The Zimbabwean economy is ailing and is characterised by a tight liquidity crunch, cash shortages, company closures and retrenchments. The country has an unemployment rate of 95% according to the International Labour Organisation.
Mugabe's government is failing to deliver basic social services. The country's hospitals, including major referral institutions such as Parirenyatwa and Mpilo, are operating with a shortage of basic medication and vaccines. The most basic pills such as painkillers are scarce in some hospitals.
The country's road infrastructure is crumbling due to years of neglect with potholes becoming a major feature of the road network.
While the economy crumbles and ruins the lives of millions of Zimbabweans, the First Family has continued to live large, as evidenced by the ongoing US$1,35 million diamond ring feud between Grace and Ahmed.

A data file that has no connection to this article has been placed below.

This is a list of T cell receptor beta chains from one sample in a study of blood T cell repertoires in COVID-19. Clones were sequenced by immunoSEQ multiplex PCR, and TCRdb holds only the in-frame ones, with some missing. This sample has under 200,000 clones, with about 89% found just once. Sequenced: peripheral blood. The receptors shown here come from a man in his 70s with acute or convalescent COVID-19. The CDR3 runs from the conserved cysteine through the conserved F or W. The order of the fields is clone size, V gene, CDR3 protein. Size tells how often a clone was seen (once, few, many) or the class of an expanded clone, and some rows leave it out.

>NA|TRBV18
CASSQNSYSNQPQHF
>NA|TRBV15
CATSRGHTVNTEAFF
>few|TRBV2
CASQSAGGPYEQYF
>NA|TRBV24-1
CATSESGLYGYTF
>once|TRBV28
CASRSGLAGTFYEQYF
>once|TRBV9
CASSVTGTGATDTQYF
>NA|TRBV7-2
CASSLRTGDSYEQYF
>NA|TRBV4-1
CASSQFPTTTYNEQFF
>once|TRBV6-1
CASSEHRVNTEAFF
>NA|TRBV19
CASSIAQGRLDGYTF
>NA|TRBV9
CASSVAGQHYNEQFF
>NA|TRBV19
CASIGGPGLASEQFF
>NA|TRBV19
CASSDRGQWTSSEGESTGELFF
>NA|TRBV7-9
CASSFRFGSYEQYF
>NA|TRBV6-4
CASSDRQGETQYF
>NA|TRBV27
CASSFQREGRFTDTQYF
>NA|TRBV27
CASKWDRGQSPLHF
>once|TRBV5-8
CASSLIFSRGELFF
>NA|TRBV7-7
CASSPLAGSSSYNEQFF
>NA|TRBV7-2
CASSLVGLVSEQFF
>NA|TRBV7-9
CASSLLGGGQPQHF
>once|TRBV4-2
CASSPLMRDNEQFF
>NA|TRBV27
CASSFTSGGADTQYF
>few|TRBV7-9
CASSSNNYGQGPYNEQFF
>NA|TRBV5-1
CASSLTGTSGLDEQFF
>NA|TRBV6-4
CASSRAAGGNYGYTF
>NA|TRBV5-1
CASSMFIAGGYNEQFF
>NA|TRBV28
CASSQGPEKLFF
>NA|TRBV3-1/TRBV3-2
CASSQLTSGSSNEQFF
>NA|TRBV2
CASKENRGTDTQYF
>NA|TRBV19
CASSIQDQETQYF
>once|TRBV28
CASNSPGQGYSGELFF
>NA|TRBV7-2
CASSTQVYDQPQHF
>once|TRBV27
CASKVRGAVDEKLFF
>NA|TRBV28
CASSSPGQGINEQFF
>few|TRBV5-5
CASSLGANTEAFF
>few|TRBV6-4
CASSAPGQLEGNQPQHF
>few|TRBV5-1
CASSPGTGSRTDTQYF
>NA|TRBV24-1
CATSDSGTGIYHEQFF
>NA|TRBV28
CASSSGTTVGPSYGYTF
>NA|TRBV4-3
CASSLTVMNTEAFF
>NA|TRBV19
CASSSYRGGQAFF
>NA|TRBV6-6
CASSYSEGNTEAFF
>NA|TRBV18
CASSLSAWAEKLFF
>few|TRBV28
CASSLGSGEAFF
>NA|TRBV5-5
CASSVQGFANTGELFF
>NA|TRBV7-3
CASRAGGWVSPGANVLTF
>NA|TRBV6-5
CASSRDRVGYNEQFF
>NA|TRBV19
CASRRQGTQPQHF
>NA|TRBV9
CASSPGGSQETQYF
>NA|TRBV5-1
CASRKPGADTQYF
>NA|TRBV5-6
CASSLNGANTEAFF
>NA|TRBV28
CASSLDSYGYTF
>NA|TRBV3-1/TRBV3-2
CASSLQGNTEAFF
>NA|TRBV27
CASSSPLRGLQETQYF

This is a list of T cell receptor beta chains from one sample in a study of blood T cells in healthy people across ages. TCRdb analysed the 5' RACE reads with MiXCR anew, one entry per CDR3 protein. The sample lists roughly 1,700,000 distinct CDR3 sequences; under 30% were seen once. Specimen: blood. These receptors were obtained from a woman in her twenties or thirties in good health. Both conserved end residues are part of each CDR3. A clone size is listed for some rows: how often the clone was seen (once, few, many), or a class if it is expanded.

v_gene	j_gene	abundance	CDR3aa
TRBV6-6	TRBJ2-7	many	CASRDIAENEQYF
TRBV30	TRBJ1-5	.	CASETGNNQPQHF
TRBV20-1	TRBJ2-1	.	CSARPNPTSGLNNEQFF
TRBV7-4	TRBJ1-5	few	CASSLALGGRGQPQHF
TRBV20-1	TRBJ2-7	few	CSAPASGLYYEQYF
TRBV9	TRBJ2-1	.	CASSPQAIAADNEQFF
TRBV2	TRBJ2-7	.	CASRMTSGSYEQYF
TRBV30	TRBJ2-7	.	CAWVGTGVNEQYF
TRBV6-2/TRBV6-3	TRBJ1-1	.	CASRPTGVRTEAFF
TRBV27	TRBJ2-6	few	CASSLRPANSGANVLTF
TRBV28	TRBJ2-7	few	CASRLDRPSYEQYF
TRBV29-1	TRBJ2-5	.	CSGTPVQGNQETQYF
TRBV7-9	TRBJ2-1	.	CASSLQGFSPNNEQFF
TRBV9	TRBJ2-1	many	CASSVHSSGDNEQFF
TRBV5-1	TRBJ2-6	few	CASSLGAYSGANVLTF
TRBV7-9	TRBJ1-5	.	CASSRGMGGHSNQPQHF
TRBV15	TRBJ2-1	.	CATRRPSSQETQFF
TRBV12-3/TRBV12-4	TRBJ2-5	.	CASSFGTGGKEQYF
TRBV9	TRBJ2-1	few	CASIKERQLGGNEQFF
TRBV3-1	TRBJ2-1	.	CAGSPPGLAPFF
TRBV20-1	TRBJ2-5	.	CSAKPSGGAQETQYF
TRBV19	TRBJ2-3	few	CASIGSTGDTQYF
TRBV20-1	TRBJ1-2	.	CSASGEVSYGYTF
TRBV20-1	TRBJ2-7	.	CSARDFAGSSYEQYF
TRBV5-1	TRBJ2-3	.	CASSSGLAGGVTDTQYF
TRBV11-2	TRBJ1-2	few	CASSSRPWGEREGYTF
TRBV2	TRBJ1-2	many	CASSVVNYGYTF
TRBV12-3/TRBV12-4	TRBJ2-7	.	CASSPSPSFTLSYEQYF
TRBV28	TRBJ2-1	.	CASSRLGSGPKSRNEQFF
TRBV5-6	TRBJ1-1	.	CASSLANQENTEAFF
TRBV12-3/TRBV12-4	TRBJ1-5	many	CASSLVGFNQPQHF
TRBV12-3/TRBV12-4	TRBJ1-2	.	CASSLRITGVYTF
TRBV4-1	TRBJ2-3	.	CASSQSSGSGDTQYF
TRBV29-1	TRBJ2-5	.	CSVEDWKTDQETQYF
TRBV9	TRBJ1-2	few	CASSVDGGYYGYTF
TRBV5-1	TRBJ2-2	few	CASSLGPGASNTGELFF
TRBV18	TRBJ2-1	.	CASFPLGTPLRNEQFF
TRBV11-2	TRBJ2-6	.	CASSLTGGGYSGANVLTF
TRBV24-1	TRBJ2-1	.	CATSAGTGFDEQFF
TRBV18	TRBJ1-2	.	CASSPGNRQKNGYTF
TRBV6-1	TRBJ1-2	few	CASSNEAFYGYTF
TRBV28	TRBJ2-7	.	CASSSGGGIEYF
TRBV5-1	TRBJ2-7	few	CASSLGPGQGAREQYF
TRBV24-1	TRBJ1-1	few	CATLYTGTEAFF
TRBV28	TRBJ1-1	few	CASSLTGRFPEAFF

At a time when the country is facing an acute foreign currency shortage, it has emerged that Grace placed an order for a 10-carat diamond ring valued at US$1,35 million from Ahmed. The expensive ring was meant to be President Robert Mugabe's 20th wedding anniversary gift to his wife.
However, the deal turned sour when Grace demanded a refund and subsequently invaded Ahmed's properties after the late delivery of the ring.
While Zimbabweans are following the court proceedings with keen interest, the court case has given them yet another glimpse into the first family's lavish lifestyle.
Some may be surprised at the opulence given the harsh economic climate but Grace's love for shopping is well documented.
Grace, once nicknamed "Gucci Grace" and "First Shopper" because of her expensive retail excursions, was once a regular at the famous United Kingdom's designer clothing store Harrods. At one point she reportedly demanded that the departmental store close to allow her to shop in privacy.
In 2002, she blew US$120 000 while shopping in Paris according to French and English tabloids at the time.